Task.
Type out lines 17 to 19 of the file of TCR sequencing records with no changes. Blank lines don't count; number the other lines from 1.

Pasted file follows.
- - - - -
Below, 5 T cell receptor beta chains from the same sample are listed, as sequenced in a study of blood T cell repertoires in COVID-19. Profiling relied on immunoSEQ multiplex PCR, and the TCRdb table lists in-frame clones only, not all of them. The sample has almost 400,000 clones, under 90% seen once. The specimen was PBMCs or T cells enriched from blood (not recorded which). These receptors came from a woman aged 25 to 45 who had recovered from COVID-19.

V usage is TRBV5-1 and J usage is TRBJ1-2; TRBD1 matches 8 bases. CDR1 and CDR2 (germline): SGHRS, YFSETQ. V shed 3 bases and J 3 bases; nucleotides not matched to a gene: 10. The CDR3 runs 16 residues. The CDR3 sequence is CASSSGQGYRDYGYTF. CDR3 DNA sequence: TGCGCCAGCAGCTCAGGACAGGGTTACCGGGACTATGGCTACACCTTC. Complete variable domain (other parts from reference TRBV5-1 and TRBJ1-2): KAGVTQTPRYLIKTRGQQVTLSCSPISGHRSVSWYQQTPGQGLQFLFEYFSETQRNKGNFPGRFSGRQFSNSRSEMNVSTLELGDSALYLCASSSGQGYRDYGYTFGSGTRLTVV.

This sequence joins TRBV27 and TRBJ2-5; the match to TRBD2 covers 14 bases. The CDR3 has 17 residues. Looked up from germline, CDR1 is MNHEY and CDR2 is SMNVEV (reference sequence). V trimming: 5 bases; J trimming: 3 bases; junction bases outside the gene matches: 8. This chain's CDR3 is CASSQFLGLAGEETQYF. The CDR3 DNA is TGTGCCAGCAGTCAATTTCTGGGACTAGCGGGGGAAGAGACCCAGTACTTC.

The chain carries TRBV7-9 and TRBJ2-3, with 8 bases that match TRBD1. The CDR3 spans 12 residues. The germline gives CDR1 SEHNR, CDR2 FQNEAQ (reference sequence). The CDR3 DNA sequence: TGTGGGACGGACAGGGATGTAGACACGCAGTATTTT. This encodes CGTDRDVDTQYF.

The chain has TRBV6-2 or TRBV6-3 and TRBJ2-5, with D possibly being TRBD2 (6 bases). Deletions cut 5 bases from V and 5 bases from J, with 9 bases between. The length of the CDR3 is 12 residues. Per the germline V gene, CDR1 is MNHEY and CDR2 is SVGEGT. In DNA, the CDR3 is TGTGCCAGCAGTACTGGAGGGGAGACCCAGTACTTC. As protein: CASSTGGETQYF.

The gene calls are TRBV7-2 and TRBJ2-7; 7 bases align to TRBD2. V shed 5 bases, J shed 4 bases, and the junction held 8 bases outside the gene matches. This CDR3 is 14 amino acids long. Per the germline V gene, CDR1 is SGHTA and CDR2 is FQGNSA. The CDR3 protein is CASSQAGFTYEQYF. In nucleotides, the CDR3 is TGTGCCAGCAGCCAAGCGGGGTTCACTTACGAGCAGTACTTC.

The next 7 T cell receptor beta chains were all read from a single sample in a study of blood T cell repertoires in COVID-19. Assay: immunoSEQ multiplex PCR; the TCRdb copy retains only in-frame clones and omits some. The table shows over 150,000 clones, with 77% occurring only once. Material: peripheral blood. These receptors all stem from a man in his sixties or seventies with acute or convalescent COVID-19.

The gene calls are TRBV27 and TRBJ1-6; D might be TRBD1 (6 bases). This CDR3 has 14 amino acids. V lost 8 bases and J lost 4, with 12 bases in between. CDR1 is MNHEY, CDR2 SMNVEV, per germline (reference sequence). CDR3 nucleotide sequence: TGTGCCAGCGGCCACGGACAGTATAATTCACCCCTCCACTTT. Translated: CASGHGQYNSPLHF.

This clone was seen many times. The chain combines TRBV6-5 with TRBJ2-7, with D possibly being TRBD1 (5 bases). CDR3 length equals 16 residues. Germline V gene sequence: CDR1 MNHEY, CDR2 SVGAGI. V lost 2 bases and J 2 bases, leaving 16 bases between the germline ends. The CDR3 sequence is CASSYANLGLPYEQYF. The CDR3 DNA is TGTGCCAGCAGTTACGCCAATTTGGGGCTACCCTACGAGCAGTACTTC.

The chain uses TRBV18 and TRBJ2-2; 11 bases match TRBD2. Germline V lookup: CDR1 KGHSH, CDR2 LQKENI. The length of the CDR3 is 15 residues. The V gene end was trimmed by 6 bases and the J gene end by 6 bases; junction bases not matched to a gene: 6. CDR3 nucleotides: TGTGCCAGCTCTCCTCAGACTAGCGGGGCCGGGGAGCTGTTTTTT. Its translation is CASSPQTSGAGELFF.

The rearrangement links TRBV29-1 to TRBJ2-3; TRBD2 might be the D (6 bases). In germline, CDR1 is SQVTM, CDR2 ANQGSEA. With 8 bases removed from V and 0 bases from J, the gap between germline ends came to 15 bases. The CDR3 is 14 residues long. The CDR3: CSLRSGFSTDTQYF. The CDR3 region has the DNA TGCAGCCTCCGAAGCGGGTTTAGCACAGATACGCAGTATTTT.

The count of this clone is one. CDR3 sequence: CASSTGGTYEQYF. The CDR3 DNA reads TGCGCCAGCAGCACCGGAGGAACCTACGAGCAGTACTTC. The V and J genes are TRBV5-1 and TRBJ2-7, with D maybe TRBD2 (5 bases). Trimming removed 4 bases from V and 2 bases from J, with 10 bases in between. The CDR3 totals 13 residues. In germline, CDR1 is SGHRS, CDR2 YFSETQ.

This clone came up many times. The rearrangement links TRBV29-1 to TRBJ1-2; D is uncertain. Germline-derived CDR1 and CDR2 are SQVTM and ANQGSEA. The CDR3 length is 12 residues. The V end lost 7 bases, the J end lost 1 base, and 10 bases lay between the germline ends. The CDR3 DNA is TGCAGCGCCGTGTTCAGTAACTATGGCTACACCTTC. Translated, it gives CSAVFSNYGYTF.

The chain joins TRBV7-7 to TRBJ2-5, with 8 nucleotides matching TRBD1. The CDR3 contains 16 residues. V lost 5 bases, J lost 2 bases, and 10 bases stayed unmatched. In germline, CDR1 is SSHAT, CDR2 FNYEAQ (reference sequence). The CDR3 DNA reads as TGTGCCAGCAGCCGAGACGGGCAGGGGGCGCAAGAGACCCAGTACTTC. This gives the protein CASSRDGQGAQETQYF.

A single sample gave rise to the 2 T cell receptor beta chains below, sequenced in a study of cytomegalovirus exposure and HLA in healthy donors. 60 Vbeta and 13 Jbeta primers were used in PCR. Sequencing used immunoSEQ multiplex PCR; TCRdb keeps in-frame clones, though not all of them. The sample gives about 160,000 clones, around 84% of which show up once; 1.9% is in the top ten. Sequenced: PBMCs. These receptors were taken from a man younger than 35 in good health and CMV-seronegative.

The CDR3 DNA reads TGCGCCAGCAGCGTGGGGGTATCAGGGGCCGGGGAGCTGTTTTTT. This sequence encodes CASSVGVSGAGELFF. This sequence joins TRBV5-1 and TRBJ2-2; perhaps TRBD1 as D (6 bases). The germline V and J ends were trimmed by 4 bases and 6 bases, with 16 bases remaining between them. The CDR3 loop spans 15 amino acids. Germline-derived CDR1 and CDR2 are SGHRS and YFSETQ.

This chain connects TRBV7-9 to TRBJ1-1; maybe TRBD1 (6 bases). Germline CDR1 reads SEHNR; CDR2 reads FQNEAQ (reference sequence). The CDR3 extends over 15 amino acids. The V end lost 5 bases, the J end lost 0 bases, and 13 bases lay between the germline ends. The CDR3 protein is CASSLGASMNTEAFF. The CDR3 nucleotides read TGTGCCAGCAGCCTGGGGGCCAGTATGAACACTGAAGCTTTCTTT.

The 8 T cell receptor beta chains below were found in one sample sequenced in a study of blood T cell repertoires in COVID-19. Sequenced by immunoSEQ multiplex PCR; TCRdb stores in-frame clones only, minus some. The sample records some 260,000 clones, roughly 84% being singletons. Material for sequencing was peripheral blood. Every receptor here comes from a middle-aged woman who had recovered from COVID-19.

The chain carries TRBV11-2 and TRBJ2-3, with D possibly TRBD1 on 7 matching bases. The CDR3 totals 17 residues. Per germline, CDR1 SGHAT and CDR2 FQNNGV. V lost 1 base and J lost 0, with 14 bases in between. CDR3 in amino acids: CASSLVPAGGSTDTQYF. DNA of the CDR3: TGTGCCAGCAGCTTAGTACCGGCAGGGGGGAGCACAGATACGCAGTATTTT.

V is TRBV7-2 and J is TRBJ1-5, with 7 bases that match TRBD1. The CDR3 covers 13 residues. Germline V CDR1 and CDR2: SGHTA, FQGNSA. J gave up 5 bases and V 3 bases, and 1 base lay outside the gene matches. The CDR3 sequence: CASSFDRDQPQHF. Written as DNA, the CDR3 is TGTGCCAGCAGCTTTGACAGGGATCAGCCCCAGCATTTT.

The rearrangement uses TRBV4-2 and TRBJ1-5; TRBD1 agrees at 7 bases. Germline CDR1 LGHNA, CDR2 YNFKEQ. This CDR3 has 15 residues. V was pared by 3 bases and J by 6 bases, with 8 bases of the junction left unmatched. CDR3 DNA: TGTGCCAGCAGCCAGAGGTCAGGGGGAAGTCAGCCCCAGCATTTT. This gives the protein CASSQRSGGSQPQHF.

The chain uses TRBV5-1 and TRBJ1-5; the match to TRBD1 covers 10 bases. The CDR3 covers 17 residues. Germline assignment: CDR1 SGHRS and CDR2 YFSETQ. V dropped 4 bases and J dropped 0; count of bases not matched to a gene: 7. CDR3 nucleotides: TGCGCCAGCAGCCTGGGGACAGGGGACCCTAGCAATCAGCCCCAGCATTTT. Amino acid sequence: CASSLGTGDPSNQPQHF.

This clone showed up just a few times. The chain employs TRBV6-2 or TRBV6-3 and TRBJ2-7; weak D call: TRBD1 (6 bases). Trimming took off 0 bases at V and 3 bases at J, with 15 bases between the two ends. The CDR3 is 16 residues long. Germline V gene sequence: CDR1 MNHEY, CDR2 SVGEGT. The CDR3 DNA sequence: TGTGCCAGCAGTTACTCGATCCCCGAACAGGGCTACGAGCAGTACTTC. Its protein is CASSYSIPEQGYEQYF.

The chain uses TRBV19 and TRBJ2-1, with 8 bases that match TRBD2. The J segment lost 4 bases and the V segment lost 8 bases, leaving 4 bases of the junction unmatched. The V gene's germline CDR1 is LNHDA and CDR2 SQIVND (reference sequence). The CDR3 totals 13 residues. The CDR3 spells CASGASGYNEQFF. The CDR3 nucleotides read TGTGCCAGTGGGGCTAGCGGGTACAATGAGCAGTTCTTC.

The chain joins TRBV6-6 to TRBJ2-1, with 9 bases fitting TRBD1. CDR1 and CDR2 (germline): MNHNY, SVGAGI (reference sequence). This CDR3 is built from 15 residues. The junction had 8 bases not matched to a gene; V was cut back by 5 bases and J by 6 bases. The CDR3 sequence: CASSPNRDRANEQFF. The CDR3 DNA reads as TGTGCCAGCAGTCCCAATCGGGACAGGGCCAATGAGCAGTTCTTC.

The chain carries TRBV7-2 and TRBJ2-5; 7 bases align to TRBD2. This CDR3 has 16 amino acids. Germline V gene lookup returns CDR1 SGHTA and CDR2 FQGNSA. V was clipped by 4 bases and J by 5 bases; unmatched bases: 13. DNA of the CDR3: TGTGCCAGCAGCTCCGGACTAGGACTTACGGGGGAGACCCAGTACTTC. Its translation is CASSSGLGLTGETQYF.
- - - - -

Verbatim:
This chain connects TRBV7-9 to TRBJ1-1; maybe TRBD1 (6 bases). Germline CDR1 reads SEHNR; CDR2 reads FQNEAQ (reference sequence). The CDR3 extends over 15 amino acids. The V end lost 5 bases, the J end lost 0 bases, and 13 bases lay between the germline ends. The CDR3 protein is CASSLGASMNTEAFF. The CDR3 nucleotides read TGTGCCAGCAGCCTGGGGGCCAGTATGAACACTGAAGCTTTCTTT.

The 8 T cell receptor beta chains below were found in one sample sequenced in a study of blood T cell repertoires in COVID-19. Sequenced by immunoSEQ multiplex PCR; TCRdb stores in-frame clones only, minus some. The sample records some 260,000 clones, roughly 84% being singletons. Material for sequencing was peripheral blood. Every receptor here comes from a middle-aged woman who had recovered from COVID-19.

The chain carries TRBV11-2 and TRBJ2-3, with D possibly TRBD1 on 7 matching bases. The CDR3 totals 17 residues. Per germline, CDR1 SGHAT and CDR2 FQNNGV. V lost 1 base and J lost 0, with 14 bases in between. CDR3 in amino acids: CASSLVPAGGSTDTQYF. DNA of the CDR3: TGTGCCAGCAGCTTAGTACCGGCAGGGGGGAGCACAGATACGCAGTATTTT.